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The display of colors

The colours of a aurora boralis are pink, green, yellow, blue, violet, and occasionally orange and white.

  • When the particles mix with oxygen, yellow and green are produced.
  • When the particles interact with nitrogen, red, violet, and blue colours are produced.
  • Atomic nitrogen causes blue displays.
  • Molecular nitrogen results in purple.
  • Green light typically appears in areas up to 150 miles high, red above 150 miles, blue at up to 60 miles, and purple and violet above 60 miles.

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MORE IDEAS FROM THE SAME ARTICLE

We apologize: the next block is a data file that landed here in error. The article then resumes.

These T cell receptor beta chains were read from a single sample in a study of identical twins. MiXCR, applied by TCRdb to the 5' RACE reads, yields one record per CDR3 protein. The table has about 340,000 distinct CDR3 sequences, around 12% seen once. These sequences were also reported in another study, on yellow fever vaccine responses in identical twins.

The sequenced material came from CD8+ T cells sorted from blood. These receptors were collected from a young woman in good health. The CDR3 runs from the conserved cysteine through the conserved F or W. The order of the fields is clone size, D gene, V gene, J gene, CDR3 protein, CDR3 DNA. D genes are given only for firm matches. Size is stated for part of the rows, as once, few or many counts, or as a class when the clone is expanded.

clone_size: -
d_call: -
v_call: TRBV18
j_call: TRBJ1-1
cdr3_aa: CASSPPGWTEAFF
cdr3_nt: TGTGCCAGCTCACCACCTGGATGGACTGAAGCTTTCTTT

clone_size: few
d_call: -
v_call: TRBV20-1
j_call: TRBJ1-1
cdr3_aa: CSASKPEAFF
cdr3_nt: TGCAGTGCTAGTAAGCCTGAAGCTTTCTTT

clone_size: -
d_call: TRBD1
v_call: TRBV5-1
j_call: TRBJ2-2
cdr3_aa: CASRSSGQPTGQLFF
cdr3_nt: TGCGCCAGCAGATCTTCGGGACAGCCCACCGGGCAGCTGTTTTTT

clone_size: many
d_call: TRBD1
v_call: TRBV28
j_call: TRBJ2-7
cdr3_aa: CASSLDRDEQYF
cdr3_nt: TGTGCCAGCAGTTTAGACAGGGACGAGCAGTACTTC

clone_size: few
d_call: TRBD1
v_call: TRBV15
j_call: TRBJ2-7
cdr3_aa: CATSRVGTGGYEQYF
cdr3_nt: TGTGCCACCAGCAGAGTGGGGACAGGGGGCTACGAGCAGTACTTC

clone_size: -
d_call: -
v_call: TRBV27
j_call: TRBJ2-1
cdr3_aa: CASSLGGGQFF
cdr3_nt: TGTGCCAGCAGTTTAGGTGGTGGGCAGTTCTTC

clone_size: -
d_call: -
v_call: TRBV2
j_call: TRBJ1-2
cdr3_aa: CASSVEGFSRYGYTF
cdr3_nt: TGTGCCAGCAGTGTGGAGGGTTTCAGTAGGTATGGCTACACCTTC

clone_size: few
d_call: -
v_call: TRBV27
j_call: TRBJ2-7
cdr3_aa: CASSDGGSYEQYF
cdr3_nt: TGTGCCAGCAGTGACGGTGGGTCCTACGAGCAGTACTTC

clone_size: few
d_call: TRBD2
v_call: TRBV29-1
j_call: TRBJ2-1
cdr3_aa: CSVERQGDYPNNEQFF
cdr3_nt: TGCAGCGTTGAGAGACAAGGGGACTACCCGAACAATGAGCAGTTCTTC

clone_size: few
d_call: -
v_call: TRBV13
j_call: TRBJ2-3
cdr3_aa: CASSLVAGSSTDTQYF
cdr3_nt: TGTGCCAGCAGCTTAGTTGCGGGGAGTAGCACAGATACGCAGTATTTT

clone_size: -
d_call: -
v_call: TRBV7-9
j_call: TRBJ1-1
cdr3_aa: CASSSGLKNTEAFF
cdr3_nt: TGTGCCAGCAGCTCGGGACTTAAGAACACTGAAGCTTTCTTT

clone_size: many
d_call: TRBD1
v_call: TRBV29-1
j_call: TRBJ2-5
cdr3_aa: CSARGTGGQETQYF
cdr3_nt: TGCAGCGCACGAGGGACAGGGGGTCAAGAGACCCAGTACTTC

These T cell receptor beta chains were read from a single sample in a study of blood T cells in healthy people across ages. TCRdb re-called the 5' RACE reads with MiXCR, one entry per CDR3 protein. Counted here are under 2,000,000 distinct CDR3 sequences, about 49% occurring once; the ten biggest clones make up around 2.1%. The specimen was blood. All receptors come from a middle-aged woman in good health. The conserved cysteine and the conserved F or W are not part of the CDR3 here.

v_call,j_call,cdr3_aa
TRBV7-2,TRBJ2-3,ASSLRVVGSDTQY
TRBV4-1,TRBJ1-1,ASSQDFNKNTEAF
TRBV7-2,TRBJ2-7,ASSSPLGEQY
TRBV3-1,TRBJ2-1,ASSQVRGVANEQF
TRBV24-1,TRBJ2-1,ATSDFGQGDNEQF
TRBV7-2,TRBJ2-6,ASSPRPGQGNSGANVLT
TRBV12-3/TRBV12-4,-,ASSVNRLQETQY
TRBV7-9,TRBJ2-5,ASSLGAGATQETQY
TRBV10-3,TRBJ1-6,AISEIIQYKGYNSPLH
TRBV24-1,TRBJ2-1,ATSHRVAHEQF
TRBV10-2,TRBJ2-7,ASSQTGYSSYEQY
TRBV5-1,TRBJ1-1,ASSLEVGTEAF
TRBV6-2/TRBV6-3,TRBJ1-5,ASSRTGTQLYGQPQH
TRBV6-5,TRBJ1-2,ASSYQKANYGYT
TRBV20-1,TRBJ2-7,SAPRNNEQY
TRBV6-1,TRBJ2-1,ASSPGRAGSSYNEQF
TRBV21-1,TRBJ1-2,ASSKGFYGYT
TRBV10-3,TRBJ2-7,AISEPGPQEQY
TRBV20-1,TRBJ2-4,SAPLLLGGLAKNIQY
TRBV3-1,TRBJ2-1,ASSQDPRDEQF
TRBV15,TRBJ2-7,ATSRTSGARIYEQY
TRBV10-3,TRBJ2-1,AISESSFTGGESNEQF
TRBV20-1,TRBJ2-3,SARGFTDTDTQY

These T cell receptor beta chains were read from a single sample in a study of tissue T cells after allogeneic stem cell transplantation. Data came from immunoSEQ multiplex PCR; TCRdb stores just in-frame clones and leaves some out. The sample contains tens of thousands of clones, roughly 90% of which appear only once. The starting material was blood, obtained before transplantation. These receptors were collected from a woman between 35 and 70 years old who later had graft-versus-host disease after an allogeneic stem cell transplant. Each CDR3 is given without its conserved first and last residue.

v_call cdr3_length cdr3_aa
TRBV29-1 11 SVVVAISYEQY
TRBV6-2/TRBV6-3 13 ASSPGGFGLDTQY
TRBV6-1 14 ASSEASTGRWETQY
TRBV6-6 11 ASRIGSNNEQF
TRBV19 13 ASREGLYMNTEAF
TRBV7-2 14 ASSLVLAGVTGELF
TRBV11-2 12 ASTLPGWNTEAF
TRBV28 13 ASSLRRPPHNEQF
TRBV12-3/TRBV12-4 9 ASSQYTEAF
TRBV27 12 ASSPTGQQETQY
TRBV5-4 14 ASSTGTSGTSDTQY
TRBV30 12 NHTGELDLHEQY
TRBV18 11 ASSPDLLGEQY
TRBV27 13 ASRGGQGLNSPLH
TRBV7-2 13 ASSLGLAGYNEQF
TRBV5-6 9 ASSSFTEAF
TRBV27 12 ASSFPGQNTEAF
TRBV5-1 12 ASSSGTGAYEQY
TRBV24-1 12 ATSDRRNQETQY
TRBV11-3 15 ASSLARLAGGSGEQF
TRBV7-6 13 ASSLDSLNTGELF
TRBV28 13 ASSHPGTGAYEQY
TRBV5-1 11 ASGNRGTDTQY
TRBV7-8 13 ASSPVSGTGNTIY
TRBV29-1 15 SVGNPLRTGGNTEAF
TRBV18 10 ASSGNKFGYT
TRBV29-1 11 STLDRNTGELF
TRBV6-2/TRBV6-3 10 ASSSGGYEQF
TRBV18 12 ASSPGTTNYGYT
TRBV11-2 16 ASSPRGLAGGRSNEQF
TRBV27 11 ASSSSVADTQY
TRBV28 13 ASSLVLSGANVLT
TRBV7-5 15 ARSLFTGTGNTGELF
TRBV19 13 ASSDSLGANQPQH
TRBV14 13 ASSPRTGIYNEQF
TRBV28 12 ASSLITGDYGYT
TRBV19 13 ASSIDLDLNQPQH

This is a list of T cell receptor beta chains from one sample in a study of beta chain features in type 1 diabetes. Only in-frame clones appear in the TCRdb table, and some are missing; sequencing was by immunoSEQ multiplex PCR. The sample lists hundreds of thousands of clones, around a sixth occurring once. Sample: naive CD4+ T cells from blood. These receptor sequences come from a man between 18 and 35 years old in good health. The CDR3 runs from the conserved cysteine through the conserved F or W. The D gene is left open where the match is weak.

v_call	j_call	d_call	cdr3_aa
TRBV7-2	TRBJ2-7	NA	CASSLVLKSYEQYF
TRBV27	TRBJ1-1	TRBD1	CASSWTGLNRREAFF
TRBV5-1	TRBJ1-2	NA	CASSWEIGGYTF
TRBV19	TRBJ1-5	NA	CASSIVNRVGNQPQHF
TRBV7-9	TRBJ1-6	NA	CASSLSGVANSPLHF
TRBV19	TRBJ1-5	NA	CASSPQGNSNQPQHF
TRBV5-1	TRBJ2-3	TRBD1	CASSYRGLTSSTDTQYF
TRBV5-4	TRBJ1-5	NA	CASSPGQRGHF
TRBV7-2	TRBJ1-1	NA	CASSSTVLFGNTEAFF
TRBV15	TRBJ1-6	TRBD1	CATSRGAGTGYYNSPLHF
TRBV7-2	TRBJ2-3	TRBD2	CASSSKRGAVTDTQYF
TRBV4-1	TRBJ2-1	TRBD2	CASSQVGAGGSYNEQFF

Northern lights occur roughly every eleven years. Record-keeping of the sun's activity began in 1749. Since then, there have been 22 full cycles.

Auroras also occur on planets such as Jupiter, Saturn, Uranus, and Neptune. These gas giants have thick atmospheres and strong magnetic fields. These auroras are a little different from Earth's as they are formed under different conditions.

The magnetic fields of the sun distort and twist as the Earth rotates on its axis. When these fields become knotted together, they create sunspots. Usually, these sunspots occur in pairs.

The best places to see the northern lights are Alaska and northern Canada, Norway, Sweden, and Finland. During periods of particularly active solar flares, the lights can be seen in Scotland and northern England.

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